The full programme of events and performances for a theatre that is closing down has been announced.
The eight-week Takeover Season at The Bunker in London Bridge will feature more than 80 artists, 70 performances and a host of workshops, lectures and events, before the theatre closes because of a proposed redevelopment at the end of March.
The Takeover Season will see a different artist curate each week, taking over the space and the programme as well as the bar and the box office.
The first week in February explores the role of the civic space in society by making the theatre a site for the public to play, create and learn.
Workshops from members of The Bunker team will seek to pass on everything from basic lighting and sound programming to dealing with imposter syndrome to producing a festival.
The following week, Debbie Hannan, who had success at The Bunker with her show Little Miss Burden, and Vinnie Heaven, who created She’s a Good Boy, will share two showcases placing queer work front and centre while interrogating the tokenistic way queer people are now present in so much mainstream culture.
Following a celebrated run at Vault 2019, the anonymously written Everywoman will be presented in week three alongside new pieces on motherhood from five playwrights, with child and childcare-friendly policies and performances.
This will be followed by The Upsetters, who return to The Bunker with a festival dedicated to celebrating artists of colour.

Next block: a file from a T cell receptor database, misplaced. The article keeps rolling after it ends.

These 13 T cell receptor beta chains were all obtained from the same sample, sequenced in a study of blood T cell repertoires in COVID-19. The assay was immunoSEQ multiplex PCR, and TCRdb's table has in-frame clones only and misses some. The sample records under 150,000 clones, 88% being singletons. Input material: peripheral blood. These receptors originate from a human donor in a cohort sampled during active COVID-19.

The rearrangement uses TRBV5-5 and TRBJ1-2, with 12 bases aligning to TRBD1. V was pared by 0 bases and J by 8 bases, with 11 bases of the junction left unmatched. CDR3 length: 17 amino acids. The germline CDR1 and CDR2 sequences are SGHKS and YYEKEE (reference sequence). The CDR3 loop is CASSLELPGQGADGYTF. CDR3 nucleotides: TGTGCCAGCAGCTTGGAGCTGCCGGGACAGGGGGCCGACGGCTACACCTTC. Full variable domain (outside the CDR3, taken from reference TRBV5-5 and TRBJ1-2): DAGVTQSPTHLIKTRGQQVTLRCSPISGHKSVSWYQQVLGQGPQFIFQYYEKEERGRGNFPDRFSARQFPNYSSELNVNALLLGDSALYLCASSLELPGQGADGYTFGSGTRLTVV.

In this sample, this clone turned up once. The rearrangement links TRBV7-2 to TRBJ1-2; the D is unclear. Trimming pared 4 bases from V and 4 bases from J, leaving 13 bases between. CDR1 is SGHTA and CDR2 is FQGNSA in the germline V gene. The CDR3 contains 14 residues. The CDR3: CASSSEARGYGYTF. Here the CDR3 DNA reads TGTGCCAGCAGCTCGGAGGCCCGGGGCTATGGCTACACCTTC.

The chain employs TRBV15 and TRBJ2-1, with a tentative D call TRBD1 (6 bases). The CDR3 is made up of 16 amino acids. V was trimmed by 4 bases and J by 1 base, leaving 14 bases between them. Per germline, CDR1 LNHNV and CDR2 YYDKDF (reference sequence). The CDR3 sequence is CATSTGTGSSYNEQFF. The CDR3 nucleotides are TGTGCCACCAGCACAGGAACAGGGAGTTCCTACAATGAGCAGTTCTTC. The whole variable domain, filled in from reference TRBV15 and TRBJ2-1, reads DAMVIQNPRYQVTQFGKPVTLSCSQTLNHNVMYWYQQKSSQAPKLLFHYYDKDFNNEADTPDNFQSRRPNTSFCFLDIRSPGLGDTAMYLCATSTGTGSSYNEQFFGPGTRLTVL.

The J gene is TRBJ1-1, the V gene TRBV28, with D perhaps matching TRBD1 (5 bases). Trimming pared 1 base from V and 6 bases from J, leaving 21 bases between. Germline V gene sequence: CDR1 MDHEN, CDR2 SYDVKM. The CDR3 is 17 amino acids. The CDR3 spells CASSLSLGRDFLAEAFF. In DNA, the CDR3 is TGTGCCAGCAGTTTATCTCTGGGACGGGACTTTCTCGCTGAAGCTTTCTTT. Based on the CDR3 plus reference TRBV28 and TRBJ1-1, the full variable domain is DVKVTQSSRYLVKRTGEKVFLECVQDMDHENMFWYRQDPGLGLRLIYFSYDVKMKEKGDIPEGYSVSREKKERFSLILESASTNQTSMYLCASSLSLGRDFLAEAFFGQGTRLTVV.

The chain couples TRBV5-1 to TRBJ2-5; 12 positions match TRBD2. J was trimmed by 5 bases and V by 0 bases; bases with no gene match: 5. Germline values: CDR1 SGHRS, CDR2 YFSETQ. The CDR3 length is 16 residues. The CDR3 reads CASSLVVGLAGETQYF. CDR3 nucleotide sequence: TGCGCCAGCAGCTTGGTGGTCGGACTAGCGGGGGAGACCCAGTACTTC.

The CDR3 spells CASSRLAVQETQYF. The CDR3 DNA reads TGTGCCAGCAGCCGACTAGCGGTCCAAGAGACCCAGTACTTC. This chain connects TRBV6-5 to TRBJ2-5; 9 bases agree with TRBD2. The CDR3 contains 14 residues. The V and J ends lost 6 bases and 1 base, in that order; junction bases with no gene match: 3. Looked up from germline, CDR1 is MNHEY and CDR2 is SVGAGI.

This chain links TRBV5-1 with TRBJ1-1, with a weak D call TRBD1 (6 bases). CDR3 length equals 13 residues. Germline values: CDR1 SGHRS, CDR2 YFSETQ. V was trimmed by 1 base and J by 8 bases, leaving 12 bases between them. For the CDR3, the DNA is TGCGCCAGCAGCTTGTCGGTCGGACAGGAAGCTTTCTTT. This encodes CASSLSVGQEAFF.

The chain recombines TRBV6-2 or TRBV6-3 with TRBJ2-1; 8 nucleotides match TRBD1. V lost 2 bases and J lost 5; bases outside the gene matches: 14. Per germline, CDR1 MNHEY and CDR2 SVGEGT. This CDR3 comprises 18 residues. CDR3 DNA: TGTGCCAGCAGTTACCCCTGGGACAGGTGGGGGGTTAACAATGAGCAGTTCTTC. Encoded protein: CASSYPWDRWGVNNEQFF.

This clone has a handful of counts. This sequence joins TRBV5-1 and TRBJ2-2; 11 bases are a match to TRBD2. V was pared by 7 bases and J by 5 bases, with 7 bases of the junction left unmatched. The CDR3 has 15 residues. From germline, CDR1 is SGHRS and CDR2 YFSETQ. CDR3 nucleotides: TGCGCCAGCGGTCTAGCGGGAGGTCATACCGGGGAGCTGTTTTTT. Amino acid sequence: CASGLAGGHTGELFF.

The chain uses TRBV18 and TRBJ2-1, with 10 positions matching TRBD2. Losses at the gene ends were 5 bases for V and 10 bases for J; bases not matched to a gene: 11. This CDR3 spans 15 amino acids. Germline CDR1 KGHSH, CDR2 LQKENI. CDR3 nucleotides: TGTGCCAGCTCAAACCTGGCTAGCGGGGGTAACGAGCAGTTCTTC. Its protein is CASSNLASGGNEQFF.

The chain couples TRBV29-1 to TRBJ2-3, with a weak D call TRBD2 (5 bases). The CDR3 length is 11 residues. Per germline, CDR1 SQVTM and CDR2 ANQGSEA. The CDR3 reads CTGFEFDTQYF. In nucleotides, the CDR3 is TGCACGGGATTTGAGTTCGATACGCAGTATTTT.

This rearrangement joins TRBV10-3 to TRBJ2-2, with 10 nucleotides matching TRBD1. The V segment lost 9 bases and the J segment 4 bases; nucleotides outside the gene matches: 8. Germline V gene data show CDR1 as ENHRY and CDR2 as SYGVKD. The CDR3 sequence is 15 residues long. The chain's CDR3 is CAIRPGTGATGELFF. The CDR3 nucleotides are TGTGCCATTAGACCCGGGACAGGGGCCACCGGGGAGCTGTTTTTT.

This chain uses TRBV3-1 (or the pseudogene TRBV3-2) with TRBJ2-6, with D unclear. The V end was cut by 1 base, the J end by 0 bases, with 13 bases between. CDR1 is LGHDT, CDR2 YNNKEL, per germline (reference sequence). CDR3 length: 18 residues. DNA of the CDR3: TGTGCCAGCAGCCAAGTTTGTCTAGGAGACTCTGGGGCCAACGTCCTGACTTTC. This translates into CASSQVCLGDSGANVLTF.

They will debut two pieces of new writing, Unburied by Jimin Suh and Wakes by
Sidney Belony, alongside a scratch night, a poetry night and a series of workshops that pay participants to attend to cover their loss of earnings.
In March, Sculptress Theatre returns to The Bunker with Natasha Brown’s new play I Am (Not) Kanye West.
It will also make The Bunker available for rehearsals and will host workshops in the week, Power X Resistence.
Following this, Sabrina Mahfouz, who created the performance A History of Water in the Middle East, will explore aspects of pregnancy that remain taboo with Lilith by Jennie Buckman, about a couple dealing with stillbirth, and Mahfouz’s own KaraOkay, about the abortion rights conversation in the UK.
Director Caitriona Shoobridge presents Where Do We Go Next?, a film installation featuring new monologues from six working class and otherwise underrepresented writers.
Artistic director Chris Sonnex said: “I am very proud of what The Bunker achieved in 2019 and it was with that same pride and a communal sadness that we announced its closure.
“However everyone at the Bunker has consistently rolled with the punches and so we see this as a brilliant opportunity to try a new kind of season.
“We are not one person or a building, but a community and a civic space for artists and audiences to thrive and feel safe.
“As such, it was blatantly apparent that we had to give the theatre to artists to do what they felt they needed to.
“For eight weeks brilliant and incredible artists will take over the space for one week at a time to present what they want, curate what they want, share what they want, say what they want.
“The Bunker will continue to do what it does best with our support, advice and solidarity for those that wander through our doors.
“Come, support and cheer these incredible artists and celebrate The Bunker. The space belongs to all of us.”